The IR spectral range is also particularly suitable to study the mass loss process in giant stars. Mass loss is a crucial parameter in any stellar evolution modelling. The late evolutionary stages of low- and intermediate-mass giant stars are strongly influenced by mass loss processes. Yet, our lack of empirical estimates on mass loss in low-mass RGB and AGB stars remains one of the most serious stumbling blocks for a comprehensive understanding of stellar evolution. A pilot survey of GCs performed with ISOCAM in the 10 m spectral region (Origlia et al. 2002) has placed the whole problem into a new perspective that we can explore in deeper detail now, thanks to the powerful capabilities of the NASA Spitzer Space Telescope. Follow-up Spitzer observations have been obtained, aimed at studying mass loss along the entire RGB in 17 globular clusters with different metallicities. Data analysis has been completed, mass loss rates and duty cycles have been derived for most of the clusters. First results on 47 Tuc have been published in Origlia et al. (2007). The results for the other clusters are ready for publication. A relevant fraction of giant stars show an excess of mid-IR light above that expected from their photospheric emission. This is plausibly due to dust formation in mass flowing from these stars. This mass loss extends down to the level of the horizontal branch and increases with luminosity. The mass loss is episodic, occurring in only a fraction of stars at a given luminosity. Using the DUSTY code and our observations we derive mass-loss rates for these stars. Finally, we obtain the first empirical mass-loss formula calibrated with observations of Population II stars. The dependence on luminosity of our mass-loss rate is considerably shallower than the widely used Reimers law.
This work is in collaboration with F. Ferraro, S. Fabbri (Univ. of Bologna), E. Valenti (ESO, Chile), R.T. Rood (Univ. of Virginia, USA), R.M. Rich (UCLA, USA).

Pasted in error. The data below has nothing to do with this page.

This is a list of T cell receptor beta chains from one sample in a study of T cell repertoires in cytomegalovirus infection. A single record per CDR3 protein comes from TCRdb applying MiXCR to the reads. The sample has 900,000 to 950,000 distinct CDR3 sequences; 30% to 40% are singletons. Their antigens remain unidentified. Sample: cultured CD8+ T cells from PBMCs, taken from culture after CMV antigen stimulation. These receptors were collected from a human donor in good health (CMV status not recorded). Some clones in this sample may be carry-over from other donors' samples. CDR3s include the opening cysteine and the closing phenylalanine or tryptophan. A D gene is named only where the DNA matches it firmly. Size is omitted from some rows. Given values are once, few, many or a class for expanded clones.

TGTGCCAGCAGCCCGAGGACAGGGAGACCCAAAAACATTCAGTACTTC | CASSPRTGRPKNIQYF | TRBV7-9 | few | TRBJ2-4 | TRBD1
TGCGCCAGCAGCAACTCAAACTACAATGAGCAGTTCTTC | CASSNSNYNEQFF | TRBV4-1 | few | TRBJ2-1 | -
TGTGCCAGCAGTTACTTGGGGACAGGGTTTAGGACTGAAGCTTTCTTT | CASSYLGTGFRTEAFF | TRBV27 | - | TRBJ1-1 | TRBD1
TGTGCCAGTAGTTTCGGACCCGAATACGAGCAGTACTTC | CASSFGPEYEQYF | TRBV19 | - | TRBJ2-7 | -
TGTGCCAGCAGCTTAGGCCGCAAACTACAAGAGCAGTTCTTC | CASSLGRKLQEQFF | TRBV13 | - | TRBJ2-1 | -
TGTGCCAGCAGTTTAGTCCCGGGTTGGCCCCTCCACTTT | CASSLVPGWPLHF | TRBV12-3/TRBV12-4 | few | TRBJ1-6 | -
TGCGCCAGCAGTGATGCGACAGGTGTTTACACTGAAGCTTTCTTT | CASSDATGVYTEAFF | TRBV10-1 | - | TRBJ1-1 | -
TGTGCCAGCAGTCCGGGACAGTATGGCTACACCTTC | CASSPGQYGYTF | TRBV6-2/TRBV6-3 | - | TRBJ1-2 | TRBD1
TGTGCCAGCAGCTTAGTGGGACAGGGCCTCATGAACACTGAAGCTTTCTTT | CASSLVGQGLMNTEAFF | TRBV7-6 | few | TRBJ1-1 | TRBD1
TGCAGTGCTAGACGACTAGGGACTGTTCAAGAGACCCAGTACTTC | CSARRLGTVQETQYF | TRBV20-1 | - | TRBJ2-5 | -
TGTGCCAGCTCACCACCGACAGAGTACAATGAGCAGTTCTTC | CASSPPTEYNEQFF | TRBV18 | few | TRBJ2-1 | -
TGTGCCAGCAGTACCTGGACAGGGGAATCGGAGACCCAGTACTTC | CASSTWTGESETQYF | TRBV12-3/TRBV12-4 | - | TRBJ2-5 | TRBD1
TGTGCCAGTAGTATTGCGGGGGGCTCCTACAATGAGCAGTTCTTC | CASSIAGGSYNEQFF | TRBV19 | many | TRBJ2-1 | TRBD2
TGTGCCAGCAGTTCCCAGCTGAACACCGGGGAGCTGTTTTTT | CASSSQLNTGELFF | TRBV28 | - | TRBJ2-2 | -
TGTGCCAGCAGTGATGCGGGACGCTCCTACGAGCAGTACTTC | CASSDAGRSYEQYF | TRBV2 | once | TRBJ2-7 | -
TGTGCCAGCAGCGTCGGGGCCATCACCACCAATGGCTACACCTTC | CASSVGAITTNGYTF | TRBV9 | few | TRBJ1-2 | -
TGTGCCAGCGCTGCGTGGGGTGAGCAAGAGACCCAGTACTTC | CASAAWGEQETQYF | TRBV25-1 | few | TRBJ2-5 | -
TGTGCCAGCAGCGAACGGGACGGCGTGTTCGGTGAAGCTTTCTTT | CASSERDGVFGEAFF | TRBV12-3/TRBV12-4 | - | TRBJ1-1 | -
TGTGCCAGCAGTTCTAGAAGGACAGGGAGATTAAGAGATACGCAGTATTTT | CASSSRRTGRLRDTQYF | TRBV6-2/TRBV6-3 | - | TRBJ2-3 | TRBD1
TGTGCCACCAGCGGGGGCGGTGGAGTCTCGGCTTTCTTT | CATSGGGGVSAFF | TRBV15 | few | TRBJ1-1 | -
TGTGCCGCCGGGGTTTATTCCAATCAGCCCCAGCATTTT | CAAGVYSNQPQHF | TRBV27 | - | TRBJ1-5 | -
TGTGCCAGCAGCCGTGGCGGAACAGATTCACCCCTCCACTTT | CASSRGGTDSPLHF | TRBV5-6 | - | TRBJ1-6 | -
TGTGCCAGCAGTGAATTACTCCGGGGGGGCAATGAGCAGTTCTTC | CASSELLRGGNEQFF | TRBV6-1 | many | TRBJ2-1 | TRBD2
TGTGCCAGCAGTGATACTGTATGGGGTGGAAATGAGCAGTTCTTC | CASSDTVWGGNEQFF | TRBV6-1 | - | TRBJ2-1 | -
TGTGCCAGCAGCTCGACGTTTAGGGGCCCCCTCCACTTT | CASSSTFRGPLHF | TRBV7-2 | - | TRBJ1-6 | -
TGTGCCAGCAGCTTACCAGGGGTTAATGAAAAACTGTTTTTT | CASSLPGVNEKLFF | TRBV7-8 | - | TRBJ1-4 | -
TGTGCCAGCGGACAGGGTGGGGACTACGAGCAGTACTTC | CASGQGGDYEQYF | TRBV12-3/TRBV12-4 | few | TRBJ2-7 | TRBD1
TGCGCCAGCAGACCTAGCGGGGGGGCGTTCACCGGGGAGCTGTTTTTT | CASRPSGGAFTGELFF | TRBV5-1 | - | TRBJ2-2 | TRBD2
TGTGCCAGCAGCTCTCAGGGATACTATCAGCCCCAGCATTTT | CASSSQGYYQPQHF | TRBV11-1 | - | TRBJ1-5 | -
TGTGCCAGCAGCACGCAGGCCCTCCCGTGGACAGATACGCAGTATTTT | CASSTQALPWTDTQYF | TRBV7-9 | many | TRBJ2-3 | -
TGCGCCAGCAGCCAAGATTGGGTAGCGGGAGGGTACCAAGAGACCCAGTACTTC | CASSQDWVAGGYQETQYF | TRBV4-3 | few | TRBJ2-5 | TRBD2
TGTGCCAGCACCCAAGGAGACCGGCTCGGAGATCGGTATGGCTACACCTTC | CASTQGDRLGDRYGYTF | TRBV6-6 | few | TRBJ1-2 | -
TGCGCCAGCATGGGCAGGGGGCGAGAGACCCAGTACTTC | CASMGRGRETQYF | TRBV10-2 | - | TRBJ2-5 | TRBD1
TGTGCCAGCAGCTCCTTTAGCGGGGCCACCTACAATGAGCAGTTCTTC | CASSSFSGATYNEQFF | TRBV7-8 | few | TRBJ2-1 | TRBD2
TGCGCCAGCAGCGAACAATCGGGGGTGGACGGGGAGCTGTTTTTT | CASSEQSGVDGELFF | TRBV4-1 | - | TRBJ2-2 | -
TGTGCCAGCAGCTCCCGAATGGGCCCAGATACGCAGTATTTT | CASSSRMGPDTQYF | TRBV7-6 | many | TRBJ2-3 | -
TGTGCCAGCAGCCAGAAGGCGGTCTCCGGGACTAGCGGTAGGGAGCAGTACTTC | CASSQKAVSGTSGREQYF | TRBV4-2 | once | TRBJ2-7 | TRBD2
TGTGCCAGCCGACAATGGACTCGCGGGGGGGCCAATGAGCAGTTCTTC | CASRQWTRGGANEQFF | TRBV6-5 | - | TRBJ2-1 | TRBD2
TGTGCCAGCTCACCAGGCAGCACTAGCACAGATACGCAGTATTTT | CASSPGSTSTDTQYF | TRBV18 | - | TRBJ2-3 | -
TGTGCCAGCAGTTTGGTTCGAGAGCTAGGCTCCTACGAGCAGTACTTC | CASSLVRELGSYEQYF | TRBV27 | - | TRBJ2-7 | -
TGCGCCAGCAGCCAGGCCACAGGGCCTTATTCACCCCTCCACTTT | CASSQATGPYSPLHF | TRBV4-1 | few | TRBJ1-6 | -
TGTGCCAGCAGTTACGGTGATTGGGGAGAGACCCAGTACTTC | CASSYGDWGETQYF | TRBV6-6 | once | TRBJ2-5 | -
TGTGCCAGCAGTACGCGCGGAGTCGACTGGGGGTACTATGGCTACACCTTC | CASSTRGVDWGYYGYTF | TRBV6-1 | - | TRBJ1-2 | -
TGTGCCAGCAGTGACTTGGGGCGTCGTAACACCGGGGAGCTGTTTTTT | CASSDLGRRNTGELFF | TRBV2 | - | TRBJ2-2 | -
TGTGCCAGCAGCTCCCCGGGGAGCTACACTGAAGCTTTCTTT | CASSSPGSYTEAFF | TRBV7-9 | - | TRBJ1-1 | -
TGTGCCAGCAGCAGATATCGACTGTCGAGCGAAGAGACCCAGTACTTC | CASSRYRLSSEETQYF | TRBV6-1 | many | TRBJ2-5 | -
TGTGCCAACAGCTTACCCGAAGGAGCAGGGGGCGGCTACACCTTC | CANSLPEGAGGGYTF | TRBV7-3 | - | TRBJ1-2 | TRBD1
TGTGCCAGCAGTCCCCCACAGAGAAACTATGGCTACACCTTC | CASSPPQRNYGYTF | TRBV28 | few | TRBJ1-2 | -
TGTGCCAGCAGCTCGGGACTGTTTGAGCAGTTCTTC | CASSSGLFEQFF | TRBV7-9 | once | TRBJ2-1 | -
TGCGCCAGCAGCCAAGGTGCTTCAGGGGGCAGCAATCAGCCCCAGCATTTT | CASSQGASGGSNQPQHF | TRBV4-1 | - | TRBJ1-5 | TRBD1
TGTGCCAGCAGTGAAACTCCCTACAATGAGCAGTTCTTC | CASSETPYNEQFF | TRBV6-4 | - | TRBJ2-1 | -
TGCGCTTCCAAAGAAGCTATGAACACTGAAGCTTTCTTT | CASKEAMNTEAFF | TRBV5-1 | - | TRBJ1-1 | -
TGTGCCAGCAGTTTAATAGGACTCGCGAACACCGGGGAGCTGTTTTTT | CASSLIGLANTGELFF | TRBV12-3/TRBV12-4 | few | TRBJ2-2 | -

The mass loss phenomenon can be studied in the brightest globular cluster red giant stars, by comparing the CaII K and H lines from high resolution spectra with accurate chromospheric models. This type of analysis is being performed on several bright red giant stars in the stellar system Omega Cen, selected on the basis of their luminosity, metallicity and IR excess. Preliminary results indicate that in some cases the introduction of an outward velocity field in the chromospheric model is needed in order to fit adequately the chromospheric line profiles. A paper is in preparation.
This work is in collaboration with P. Mauas (Univ. of Buenos Aires, Argentina) and S. Fabbri (PhD student, Univ. of Bologna).
With a fruitful alternative approach, we examined the issue of the second parameter in globular clusters, within the framework of multiple populations. We determined the extreme and median colours of the HB from HST and ground-based photometry available for about 100 GCs. We transformed these values into masses using models from the Pisa Evolutionary Library (PEL), accounting for the evolution. Comparing these masses with those at the RGB-tip we determined the mass loss of stars: a simple linear dependence on [Fe/H] well reproduces the data. By assuming that this is a universal mass loss law, we found that the age is the second main parameter. However, at least a third parameter is required to explain the bluest colours of some GCs; preliminary evidence suggests that this parameter is He. A paper is currently under referee's review.
This work is in collaboration with R. Gratton, S. Lucatello, and V. D'Orazi (INAF-Padova Obs.).